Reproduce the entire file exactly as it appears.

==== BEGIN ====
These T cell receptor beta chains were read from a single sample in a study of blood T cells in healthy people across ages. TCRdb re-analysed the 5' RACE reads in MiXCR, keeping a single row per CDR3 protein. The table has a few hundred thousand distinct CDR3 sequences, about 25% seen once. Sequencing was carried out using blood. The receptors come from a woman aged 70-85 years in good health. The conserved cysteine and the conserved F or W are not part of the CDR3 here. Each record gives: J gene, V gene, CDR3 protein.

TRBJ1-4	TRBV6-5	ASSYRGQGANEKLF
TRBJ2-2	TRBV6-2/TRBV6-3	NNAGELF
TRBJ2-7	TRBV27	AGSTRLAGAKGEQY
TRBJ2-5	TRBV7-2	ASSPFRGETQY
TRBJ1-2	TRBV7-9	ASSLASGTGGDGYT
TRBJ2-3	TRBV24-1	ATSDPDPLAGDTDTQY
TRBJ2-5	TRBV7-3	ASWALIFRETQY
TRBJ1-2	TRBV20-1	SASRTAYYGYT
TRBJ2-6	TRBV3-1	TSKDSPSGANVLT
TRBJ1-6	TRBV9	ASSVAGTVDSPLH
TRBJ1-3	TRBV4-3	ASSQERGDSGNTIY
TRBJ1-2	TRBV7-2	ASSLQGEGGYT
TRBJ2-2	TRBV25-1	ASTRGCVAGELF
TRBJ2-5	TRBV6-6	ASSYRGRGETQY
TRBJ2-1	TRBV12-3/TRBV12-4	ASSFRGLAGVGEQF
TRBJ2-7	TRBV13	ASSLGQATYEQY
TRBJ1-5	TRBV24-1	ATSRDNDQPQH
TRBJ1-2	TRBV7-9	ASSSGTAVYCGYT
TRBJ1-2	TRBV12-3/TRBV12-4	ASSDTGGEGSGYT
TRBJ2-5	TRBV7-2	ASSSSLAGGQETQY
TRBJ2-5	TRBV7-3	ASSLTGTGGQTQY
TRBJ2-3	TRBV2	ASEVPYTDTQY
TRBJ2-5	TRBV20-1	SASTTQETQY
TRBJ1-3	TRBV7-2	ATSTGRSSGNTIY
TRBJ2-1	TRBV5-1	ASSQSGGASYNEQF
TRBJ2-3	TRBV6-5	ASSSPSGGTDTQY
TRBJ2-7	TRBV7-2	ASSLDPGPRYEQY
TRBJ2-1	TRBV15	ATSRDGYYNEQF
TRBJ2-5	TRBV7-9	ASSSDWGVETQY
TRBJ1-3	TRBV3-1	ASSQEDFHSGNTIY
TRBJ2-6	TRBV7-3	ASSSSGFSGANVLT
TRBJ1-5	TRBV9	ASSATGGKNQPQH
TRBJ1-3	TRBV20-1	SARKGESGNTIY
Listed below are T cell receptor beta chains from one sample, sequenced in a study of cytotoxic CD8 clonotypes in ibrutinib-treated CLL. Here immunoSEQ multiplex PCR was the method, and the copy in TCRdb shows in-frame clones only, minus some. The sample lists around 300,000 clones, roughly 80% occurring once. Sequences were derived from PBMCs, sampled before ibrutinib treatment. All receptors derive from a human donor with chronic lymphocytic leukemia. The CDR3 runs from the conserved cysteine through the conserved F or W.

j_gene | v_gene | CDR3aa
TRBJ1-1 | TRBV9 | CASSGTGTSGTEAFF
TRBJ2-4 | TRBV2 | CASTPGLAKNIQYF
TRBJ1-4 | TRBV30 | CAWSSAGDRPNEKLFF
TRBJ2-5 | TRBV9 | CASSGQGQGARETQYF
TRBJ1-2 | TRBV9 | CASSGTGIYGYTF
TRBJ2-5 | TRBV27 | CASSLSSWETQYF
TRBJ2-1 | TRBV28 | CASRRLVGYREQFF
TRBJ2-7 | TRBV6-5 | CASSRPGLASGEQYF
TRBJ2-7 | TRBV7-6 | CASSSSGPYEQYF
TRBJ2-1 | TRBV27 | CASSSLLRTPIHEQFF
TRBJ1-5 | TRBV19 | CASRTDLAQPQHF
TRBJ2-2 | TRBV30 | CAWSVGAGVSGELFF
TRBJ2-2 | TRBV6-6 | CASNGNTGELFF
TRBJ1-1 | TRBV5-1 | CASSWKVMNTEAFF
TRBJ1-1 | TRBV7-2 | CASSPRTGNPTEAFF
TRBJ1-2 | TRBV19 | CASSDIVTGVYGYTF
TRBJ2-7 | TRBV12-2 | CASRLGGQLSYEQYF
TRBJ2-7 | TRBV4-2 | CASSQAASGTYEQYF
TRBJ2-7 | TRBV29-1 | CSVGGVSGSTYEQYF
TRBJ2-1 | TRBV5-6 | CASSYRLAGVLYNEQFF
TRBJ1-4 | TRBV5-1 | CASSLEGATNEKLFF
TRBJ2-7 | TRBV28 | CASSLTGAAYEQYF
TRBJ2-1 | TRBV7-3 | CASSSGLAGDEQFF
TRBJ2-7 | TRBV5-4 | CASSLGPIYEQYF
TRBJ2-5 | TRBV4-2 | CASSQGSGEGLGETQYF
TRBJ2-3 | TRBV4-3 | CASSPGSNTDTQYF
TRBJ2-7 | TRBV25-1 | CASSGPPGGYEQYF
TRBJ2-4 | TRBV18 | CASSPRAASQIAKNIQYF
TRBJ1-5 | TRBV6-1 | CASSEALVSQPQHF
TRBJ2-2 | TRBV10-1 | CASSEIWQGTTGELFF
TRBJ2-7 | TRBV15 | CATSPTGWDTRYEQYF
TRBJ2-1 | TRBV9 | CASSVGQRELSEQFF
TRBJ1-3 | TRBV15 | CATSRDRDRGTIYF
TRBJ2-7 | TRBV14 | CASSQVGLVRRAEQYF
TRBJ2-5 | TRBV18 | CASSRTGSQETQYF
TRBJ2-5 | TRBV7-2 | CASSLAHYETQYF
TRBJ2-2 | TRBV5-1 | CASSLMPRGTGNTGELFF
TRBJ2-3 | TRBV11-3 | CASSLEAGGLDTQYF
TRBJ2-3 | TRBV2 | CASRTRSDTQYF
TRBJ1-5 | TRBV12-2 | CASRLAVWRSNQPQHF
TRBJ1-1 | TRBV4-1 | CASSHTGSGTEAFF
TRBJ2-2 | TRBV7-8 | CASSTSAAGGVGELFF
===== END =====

These T cell receptor beta chains were read from a single sample in a study of blood T cells in healthy people across ages. TCRdb re-analysed the 5' RACE reads in MiXCR, keeping a single row per CDR3 protein. The table has a few hundred thousand distinct CDR3 sequences, about 25% seen once. Sequencing was carried out using blood. The receptors come from a woman aged 70-85 years in good health. The conserved cysteine and the conserved F or W are not part of the CDR3 here. Each record gives: J gene, V gene, CDR3 protein.

TRBJ1-4	TRBV6-5	ASSYRGQGANEKLF
TRBJ2-2	TRBV6-2/TRBV6-3	NNAGELF
TRBJ2-7	TRBV27	AGSTRLAGAKGEQY
TRBJ2-5	TRBV7-2	ASSPFRGETQY
TRBJ1-2	TRBV7-9	ASSLASGTGGDGYT
TRBJ2-3	TRBV24-1	ATSDPDPLAGDTDTQY
TRBJ2-5	TRBV7-3	ASWALIFRETQY
TRBJ1-2	TRBV20-1	SASRTAYYGYT
TRBJ2-6	TRBV3-1	TSKDSPSGANVLT
TRBJ1-6	TRBV9	ASSVAGTVDSPLH
TRBJ1-3	TRBV4-3	ASSQERGDSGNTIY
TRBJ1-2	TRBV7-2	ASSLQGEGGYT
TRBJ2-2	TRBV25-1	ASTRGCVAGELF
TRBJ2-5	TRBV6-6	ASSYRGRGETQY
TRBJ2-1	TRBV12-3/TRBV12-4	ASSFRGLAGVGEQF
TRBJ2-7	TRBV13	ASSLGQATYEQY
TRBJ1-5	TRBV24-1	ATSRDNDQPQH
TRBJ1-2	TRBV7-9	ASSSGTAVYCGYT
TRBJ1-2	TRBV12-3/TRBV12-4	ASSDTGGEGSGYT
TRBJ2-5	TRBV7-2	ASSSSLAGGQETQY
TRBJ2-5	TRBV7-3	ASSLTGTGGQTQY
TRBJ2-3	TRBV2	ASEVPYTDTQY
TRBJ2-5	TRBV20-1	SASTTQETQY
TRBJ1-3	TRBV7-2	ATSTGRSSGNTIY
TRBJ2-1	TRBV5-1	ASSQSGGASYNEQF
TRBJ2-3	TRBV6-5	ASSSPSGGTDTQY
TRBJ2-7	TRBV7-2	ASSLDPGPRYEQY
TRBJ2-1	TRBV15	ATSRDGYYNEQF
TRBJ2-5	TRBV7-9	ASSSDWGVETQY
TRBJ1-3	TRBV3-1	ASSQEDFHSGNTIY
TRBJ2-6	TRBV7-3	ASSSSGFSGANVLT
TRBJ1-5	TRBV9	ASSATGGKNQPQH
TRBJ1-3	TRBV20-1	SARKGESGNTIY
Listed below are T cell receptor beta chains from one sample, sequenced in a study of cytotoxic CD8 clonotypes in ibrutinib-treated CLL. Here immunoSEQ multiplex PCR was the method, and the copy in TCRdb shows in-frame clones only, minus some. The sample lists around 300,000 clones, roughly 80% occurring once. Sequences were derived from PBMCs, sampled before ibrutinib treatment. All receptors derive from a human donor with chronic lymphocytic leukemia. The CDR3 runs from the conserved cysteine through the conserved F or W.

j_gene | v_gene | CDR3aa
TRBJ1-1 | TRBV9 | CASSGTGTSGTEAFF
TRBJ2-4 | TRBV2 | CASTPGLAKNIQYF
TRBJ1-4 | TRBV30 | CAWSSAGDRPNEKLFF
TRBJ2-5 | TRBV9 | CASSGQGQGARETQYF
TRBJ1-2 | TRBV9 | CASSGTGIYGYTF
TRBJ2-5 | TRBV27 | CASSLSSWETQYF
TRBJ2-1 | TRBV28 | CASRRLVGYREQFF
TRBJ2-7 | TRBV6-5 | CASSRPGLASGEQYF
TRBJ2-7 | TRBV7-6 | CASSSSGPYEQYF
TRBJ2-1 | TRBV27 | CASSSLLRTPIHEQFF
TRBJ1-5 | TRBV19 | CASRTDLAQPQHF
TRBJ2-2 | TRBV30 | CAWSVGAGVSGELFF
TRBJ2-2 | TRBV6-6 | CASNGNTGELFF
TRBJ1-1 | TRBV5-1 | CASSWKVMNTEAFF
TRBJ1-1 | TRBV7-2 | CASSPRTGNPTEAFF
TRBJ1-2 | TRBV19 | CASSDIVTGVYGYTF
TRBJ2-7 | TRBV12-2 | CASRLGGQLSYEQYF
TRBJ2-7 | TRBV4-2 | CASSQAASGTYEQYF
TRBJ2-7 | TRBV29-1 | CSVGGVSGSTYEQYF
TRBJ2-1 | TRBV5-6 | CASSYRLAGVLYNEQFF
TRBJ1-4 | TRBV5-1 | CASSLEGATNEKLFF
TRBJ2-7 | TRBV28 | CASSLTGAAYEQYF
TRBJ2-1 | TRBV7-3 | CASSSGLAGDEQFF
TRBJ2-7 | TRBV5-4 | CASSLGPIYEQYF
TRBJ2-5 | TRBV4-2 | CASSQGSGEGLGETQYF
TRBJ2-3 | TRBV4-3 | CASSPGSNTDTQYF
TRBJ2-7 | TRBV25-1 | CASSGPPGGYEQYF
TRBJ2-4 | TRBV18 | CASSPRAASQIAKNIQYF
TRBJ1-5 | TRBV6-1 | CASSEALVSQPQHF
TRBJ2-2 | TRBV10-1 | CASSEIWQGTTGELFF
TRBJ2-7 | TRBV15 | CATSPTGWDTRYEQYF
TRBJ2-1 | TRBV9 | CASSVGQRELSEQFF
TRBJ1-3 | TRBV15 | CATSRDRDRGTIYF
TRBJ2-7 | TRBV14 | CASSQVGLVRRAEQYF
TRBJ2-5 | TRBV18 | CASSRTGSQETQYF
TRBJ2-5 | TRBV7-2 | CASSLAHYETQYF
TRBJ2-2 | TRBV5-1 | CASSLMPRGTGNTGELFF
TRBJ2-3 | TRBV11-3 | CASSLEAGGLDTQYF
TRBJ2-3 | TRBV2 | CASRTRSDTQYF
TRBJ1-5 | TRBV12-2 | CASRLAVWRSNQPQHF
TRBJ1-1 | TRBV4-1 | CASSHTGSGTEAFF
TRBJ2-2 | TRBV7-8 | CASSTSAAGGVGELFF